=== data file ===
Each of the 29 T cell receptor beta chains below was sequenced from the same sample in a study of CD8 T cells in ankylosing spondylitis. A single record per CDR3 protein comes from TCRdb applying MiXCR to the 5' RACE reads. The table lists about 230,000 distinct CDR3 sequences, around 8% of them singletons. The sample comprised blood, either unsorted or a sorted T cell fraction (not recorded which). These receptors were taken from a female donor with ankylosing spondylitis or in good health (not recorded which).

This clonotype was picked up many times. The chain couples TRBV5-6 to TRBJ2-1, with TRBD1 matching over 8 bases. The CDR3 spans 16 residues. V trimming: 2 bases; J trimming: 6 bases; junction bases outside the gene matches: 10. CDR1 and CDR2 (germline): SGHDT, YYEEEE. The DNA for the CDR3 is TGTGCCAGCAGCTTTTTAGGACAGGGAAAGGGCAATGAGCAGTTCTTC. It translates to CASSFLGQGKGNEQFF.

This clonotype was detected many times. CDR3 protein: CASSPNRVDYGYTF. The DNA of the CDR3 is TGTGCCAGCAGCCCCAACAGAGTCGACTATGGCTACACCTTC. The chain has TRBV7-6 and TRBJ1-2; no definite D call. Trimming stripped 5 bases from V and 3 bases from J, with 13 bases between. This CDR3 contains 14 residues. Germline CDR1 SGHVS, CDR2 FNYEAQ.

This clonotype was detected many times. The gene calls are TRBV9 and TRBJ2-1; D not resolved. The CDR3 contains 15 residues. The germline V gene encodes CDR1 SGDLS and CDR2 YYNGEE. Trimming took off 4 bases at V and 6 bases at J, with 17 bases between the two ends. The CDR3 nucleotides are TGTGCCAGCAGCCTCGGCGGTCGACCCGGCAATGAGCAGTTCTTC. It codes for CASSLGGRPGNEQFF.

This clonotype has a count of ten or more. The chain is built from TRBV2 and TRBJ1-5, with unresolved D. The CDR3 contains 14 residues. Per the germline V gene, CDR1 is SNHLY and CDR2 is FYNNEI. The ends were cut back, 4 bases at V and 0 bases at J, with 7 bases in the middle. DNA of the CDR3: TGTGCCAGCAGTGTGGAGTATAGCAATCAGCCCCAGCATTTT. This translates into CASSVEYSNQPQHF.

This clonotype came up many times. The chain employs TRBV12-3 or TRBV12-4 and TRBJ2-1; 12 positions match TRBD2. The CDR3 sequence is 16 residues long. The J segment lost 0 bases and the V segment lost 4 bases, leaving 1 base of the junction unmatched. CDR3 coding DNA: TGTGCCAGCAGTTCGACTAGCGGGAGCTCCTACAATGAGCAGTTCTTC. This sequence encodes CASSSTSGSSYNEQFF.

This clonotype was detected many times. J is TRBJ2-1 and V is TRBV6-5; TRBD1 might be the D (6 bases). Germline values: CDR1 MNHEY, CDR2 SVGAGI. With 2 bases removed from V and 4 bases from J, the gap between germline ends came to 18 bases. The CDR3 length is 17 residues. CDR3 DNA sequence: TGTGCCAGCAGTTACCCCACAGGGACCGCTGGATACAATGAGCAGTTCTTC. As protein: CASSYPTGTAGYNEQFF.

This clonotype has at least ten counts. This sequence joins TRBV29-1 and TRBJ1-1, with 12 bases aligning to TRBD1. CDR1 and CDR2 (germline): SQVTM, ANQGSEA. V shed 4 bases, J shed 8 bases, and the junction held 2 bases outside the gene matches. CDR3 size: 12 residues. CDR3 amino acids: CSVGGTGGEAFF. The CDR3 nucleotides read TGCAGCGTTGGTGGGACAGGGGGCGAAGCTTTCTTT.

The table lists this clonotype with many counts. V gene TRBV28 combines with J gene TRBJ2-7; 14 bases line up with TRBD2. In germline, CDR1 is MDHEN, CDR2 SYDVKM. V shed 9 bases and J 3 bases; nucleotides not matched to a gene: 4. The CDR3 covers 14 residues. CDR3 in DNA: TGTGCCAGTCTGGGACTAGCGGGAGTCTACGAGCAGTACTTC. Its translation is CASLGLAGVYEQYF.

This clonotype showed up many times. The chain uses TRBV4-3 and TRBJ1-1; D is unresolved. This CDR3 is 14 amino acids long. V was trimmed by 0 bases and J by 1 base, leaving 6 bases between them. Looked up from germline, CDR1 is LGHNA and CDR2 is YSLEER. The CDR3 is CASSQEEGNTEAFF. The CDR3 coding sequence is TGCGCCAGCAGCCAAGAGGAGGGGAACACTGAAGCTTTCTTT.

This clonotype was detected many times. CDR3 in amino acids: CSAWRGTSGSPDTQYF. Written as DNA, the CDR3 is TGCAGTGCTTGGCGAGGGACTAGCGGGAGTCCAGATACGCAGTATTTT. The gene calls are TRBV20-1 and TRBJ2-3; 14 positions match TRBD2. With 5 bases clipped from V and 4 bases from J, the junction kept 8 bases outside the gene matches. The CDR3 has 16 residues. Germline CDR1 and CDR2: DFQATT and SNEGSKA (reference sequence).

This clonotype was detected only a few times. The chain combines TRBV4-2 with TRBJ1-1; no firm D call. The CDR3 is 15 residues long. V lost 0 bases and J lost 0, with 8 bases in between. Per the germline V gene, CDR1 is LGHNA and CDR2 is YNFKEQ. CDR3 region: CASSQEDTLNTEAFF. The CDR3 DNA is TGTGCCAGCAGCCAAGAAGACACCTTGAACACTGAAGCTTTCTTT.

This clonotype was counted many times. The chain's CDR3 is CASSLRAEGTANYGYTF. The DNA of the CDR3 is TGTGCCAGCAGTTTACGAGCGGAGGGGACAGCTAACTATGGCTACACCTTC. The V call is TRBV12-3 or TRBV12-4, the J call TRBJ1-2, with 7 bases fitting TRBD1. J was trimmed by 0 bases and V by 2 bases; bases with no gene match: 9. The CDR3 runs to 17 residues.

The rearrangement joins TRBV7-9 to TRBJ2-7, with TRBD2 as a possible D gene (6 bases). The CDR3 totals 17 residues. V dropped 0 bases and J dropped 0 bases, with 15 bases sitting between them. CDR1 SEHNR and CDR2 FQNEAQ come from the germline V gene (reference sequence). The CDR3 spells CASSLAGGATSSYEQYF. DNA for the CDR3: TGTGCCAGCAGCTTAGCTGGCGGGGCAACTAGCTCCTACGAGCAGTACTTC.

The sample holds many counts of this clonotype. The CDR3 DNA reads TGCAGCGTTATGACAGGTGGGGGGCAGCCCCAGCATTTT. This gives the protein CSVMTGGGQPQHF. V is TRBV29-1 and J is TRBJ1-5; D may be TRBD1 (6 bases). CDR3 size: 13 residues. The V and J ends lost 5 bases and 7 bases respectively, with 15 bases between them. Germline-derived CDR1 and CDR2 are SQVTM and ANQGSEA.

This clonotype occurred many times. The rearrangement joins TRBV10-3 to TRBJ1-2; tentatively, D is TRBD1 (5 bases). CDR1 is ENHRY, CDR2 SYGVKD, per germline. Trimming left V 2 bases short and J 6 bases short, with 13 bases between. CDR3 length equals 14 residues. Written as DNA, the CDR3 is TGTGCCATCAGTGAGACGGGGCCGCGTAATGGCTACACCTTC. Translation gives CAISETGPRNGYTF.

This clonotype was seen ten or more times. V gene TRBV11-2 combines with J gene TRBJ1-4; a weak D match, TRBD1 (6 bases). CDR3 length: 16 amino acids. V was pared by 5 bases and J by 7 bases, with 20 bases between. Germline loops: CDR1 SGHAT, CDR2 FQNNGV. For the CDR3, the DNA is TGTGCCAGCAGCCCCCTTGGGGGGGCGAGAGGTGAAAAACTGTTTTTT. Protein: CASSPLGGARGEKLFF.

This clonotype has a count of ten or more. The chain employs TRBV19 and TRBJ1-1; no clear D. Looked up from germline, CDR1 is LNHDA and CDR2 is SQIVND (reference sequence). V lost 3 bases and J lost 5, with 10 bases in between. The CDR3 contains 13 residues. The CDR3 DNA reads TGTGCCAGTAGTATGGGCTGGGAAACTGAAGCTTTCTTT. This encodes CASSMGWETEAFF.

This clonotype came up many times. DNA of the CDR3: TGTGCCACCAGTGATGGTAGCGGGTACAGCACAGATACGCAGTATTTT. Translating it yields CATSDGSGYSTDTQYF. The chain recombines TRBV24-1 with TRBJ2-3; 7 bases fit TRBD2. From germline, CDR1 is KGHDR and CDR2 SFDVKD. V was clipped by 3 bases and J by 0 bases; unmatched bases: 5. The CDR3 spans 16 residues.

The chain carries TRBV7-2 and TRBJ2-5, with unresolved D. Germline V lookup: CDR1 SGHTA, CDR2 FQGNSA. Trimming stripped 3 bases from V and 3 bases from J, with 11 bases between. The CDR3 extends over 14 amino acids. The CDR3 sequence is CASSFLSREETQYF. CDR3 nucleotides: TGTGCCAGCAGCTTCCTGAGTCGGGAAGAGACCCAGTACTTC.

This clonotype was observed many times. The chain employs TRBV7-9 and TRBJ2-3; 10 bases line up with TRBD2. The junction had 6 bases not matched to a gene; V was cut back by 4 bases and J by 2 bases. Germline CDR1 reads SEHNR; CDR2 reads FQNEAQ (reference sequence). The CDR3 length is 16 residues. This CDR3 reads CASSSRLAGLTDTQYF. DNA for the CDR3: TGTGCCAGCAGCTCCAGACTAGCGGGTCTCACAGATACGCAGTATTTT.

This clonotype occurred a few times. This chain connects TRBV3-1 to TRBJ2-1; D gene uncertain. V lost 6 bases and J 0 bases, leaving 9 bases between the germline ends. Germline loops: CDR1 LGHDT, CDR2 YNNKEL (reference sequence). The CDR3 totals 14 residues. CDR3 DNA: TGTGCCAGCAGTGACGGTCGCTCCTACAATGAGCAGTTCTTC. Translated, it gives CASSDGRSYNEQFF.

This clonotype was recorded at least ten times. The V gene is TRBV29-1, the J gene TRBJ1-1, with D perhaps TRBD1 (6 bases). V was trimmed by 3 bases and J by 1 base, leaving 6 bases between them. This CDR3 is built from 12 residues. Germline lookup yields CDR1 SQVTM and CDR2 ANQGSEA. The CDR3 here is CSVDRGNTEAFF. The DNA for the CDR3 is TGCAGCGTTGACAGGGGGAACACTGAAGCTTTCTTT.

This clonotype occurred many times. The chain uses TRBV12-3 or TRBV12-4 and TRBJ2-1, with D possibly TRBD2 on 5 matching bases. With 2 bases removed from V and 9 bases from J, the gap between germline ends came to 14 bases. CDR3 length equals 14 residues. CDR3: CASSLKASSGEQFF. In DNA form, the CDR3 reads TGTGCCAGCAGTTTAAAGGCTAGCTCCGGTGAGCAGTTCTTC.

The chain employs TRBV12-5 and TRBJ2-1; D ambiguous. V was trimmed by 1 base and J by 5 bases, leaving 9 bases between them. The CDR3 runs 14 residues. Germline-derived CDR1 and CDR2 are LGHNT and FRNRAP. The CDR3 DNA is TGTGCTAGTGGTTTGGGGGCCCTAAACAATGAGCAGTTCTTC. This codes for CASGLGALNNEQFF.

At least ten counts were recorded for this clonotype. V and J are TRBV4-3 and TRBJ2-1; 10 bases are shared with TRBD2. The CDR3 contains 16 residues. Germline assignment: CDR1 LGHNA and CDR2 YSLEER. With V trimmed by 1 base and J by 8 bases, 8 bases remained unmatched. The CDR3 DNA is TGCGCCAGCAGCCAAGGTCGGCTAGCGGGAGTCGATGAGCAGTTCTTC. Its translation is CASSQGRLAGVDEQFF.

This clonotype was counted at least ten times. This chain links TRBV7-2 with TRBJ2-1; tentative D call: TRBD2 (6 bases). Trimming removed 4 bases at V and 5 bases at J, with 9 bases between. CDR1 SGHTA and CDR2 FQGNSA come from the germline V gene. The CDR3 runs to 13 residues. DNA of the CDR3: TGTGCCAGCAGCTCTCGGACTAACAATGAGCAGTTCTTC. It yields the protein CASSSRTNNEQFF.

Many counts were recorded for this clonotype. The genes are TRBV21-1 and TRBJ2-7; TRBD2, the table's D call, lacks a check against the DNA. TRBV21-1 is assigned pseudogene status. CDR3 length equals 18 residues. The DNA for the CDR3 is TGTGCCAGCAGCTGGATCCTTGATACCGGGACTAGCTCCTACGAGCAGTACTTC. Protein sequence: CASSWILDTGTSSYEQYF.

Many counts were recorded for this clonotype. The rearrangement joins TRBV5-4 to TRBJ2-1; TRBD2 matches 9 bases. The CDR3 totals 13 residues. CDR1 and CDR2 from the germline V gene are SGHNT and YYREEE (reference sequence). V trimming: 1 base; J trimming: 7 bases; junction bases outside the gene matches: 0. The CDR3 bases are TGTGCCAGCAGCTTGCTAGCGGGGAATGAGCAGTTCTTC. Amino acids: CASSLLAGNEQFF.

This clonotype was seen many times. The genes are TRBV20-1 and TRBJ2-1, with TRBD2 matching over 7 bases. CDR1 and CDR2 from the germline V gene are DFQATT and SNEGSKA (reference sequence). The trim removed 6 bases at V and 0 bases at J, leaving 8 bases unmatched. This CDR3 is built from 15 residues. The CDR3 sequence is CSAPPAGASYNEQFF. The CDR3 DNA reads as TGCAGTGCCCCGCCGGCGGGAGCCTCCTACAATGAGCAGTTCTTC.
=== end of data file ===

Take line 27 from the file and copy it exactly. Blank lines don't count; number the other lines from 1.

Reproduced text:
This clonotype was counted at least ten times. This chain links TRBV7-2 with TRBJ2-1; tentative D call: TRBD2 (6 bases). Trimming removed 4 bases at V and 5 bases at J, with 9 bases between. CDR1 SGHTA and CDR2 FQGNSA come from the germline V gene. The CDR3 runs to 13 residues. DNA of the CDR3: TGTGCCAGCAGCTCTCGGACTAACAATGAGCAGTTCTTC. It yields the protein CASSSRTNNEQFF.